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German states agree on radical new federal-state finance system

Premiers from Germany's 16 states have agreed on a radically new financial system between federal and state governments. The federal government still has to approve the measure, which is set to cost billions yearly.

After lengthy negotiations, Germany's state premiers submitted a proposal on Thursday that would drastically reorganize the federal-state financial model. Premiers from all 16 states met in Berlin to finalize and present their proposals.

In order to finance the new system, the states require 9.6 billion euros ($10.5 billion) per year from the federal government. It is still unclear whether

Federal Finance Minister Wolfgang Schäuble

will agree to the conditions, since his previous offer to the states was 8.5 billion euros per year.

German Chancellor Angela Merkel reacted cautiously to the states' agreement, saying: "The federal government has taken note of it. We have not had any opportunity to deal with the proposals."

Under the proposed financial system, the controversial practise of fiscal equalization between the states would be replaced with a turnover tax system. The financial system would be valid until 2030 and could be canceled at any time, if at least three states side against it.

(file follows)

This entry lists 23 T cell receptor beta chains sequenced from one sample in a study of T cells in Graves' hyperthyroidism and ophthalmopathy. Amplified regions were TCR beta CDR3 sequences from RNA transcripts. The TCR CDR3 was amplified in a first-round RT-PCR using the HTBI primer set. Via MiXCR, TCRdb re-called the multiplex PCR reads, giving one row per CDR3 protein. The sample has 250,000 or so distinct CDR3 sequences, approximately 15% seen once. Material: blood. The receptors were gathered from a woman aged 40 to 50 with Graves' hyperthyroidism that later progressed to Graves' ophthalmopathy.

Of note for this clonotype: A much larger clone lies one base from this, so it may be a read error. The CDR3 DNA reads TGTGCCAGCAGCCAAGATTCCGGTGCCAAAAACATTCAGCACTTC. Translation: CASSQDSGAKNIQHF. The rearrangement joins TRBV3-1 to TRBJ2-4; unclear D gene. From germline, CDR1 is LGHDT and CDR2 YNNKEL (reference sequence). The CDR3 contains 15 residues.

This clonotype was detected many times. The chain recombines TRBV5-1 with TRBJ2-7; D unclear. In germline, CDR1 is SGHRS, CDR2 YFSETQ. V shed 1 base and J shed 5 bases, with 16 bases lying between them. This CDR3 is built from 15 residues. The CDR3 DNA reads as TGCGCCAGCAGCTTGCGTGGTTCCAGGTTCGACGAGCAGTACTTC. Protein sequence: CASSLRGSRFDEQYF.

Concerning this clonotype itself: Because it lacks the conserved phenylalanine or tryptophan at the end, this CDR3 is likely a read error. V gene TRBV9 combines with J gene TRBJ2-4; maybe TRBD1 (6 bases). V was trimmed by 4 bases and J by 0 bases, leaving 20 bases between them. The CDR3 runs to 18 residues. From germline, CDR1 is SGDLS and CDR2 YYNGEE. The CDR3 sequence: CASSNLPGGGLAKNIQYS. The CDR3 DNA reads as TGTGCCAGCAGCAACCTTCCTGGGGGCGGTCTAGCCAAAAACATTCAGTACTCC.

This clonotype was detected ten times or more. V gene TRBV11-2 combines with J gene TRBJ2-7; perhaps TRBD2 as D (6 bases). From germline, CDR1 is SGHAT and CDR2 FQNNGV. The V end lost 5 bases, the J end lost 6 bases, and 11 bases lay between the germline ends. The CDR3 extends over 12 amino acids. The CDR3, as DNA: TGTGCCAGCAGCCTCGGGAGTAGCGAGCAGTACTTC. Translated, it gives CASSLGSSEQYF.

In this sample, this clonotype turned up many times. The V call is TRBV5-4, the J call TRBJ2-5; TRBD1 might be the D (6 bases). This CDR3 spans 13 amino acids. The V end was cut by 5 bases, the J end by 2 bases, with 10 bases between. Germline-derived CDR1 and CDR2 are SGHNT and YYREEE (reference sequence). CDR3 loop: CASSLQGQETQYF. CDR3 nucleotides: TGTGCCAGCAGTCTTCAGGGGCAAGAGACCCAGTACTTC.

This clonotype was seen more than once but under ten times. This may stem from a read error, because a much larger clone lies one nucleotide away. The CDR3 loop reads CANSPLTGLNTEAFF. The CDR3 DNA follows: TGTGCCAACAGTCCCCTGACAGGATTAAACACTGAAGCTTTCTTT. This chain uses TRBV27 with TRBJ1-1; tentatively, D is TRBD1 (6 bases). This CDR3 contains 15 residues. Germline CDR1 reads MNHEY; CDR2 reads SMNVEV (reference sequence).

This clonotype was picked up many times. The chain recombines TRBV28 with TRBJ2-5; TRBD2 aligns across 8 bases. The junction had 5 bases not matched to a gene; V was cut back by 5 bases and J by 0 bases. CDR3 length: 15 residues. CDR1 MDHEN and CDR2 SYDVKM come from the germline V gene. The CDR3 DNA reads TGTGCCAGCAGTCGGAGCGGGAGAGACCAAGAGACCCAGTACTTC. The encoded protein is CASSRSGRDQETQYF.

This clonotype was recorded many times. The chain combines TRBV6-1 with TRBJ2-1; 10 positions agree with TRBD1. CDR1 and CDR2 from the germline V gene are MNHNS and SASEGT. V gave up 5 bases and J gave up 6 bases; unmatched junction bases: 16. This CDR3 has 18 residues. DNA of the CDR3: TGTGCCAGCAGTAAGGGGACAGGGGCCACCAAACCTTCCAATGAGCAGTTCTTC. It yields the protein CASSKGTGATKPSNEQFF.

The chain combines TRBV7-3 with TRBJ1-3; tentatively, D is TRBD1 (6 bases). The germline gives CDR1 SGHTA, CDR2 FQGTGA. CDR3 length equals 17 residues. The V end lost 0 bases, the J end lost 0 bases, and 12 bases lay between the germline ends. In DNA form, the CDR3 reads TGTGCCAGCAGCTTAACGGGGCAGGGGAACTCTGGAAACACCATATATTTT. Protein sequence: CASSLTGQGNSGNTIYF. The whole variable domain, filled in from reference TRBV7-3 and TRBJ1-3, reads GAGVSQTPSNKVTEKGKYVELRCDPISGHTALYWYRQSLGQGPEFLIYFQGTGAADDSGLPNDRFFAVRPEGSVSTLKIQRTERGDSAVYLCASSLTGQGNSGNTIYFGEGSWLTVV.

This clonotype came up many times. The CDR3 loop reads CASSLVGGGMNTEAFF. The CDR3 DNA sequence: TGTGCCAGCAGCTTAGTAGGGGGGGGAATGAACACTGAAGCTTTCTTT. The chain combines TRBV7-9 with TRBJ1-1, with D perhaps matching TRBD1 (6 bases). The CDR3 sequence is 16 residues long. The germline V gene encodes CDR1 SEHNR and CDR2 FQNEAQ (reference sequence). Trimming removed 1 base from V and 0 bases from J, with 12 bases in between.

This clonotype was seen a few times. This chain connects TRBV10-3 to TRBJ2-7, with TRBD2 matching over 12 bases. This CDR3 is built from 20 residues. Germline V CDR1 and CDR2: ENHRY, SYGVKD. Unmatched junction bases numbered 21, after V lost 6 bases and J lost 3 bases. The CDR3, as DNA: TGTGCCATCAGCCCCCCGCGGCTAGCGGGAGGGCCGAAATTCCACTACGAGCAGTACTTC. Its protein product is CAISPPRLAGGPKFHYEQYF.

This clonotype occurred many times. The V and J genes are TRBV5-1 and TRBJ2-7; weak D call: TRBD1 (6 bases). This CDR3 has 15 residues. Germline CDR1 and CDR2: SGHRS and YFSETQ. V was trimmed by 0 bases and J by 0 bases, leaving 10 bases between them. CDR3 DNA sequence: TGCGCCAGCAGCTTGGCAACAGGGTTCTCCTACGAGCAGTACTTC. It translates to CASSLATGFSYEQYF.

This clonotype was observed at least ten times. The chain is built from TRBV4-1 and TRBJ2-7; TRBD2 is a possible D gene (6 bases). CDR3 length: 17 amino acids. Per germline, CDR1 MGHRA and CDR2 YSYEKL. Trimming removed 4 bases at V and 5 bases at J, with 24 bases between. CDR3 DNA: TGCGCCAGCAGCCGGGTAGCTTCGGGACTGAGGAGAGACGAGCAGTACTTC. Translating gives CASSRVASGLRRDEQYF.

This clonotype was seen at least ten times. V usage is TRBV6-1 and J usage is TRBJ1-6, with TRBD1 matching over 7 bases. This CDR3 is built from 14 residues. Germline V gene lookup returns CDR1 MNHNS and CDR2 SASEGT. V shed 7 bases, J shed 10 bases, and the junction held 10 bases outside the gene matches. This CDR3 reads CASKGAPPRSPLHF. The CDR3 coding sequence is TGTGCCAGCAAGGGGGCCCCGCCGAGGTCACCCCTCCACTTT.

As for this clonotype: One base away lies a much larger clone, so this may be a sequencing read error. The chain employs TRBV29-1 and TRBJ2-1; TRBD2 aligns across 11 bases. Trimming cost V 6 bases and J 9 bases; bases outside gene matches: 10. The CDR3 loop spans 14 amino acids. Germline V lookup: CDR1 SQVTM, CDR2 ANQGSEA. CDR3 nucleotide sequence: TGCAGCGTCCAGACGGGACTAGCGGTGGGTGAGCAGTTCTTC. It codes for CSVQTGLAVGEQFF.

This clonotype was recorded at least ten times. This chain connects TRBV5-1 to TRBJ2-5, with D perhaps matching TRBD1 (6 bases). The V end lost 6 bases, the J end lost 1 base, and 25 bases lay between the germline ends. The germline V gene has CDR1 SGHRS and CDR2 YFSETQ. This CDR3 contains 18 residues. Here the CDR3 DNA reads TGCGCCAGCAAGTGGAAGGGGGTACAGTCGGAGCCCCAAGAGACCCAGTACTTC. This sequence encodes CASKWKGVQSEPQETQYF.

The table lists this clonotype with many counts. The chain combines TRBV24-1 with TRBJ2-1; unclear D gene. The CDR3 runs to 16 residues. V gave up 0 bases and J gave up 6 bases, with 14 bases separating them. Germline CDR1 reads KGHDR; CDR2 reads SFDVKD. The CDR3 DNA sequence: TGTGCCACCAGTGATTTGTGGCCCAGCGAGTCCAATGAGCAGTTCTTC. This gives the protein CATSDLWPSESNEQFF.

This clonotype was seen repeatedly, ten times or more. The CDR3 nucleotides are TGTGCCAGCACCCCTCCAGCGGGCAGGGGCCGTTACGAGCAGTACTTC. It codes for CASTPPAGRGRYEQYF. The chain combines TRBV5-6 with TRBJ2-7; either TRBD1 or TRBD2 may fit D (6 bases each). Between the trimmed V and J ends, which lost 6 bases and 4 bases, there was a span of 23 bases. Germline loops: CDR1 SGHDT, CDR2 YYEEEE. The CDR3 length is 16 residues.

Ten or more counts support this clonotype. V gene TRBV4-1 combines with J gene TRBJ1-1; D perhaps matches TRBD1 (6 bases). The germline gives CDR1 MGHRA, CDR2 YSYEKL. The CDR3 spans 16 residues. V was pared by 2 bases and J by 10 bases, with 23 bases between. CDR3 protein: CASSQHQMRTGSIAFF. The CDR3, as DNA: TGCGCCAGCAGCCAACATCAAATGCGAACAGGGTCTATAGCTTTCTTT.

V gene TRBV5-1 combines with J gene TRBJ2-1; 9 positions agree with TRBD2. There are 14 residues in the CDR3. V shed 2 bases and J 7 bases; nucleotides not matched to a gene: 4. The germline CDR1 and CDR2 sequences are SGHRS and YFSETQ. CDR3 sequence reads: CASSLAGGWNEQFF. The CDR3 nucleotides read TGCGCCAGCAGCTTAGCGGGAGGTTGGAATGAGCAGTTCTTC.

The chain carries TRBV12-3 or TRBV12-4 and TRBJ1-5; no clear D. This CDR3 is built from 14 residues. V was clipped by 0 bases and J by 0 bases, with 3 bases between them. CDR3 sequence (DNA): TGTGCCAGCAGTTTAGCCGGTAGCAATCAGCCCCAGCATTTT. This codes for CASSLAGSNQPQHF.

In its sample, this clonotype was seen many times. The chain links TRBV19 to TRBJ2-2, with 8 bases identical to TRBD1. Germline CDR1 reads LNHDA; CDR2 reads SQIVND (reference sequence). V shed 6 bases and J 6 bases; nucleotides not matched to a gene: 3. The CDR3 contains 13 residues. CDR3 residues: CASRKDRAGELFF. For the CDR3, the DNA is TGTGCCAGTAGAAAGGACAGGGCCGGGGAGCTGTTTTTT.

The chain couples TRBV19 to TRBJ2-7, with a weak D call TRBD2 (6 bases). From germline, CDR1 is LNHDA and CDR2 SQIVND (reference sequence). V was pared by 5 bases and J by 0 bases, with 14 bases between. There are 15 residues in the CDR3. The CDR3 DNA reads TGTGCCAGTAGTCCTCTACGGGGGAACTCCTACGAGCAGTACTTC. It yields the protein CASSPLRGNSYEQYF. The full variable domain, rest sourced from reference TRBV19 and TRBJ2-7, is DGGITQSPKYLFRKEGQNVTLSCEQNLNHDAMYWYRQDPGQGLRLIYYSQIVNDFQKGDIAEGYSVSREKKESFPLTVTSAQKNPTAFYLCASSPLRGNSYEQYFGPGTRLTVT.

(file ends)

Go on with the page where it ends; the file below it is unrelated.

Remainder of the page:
The compromise is an achievement in its own right, since there have been tensions between financially strong and weak states for years, as well as resistance from eastern German states. Volker Bouffier, state premier of the state of Hesse, remarked: "It is almost historic, what he have accomplished here today."

Watch video 01:48

East Germans get seven more years

Breaking old borders

According to the state premier of Saxony-Anhalt, Reiner Haseloff, the previous special position of east German states will no longer exist. In its place, there will be a provision for the promotion of structurally weaker regions. "The old GDR-border does not play a role anymore," the politician said. He also pointed out that in order for the new rules to be adopted, changes must be made to the constitution.

Bavaria's state premier Horst Seehofer also left the meeting satisfied. He went so far as to hint that he would withdraw Bavaria's lawsuit against the financial equalization practice."After long discussions, we finally have a reorganization of fiscal equalization," he told the German newspaper "Kölner Stadt-Anzeiger."

"The process of financial compensation will be canceled and the tax distribution will be fairer," Seehofer said, adding that the agreement would relieve Bavaria's tax burden by 1.3 billion euro.

The financial laws governing federal and state governments - including a solidarity package for East-German states - are set to expire in 2019. This reform is one of the key collaborative projects between Germany's CDU and SPD governing coalition.

rs/rc (AFP, dpa, Reuters)

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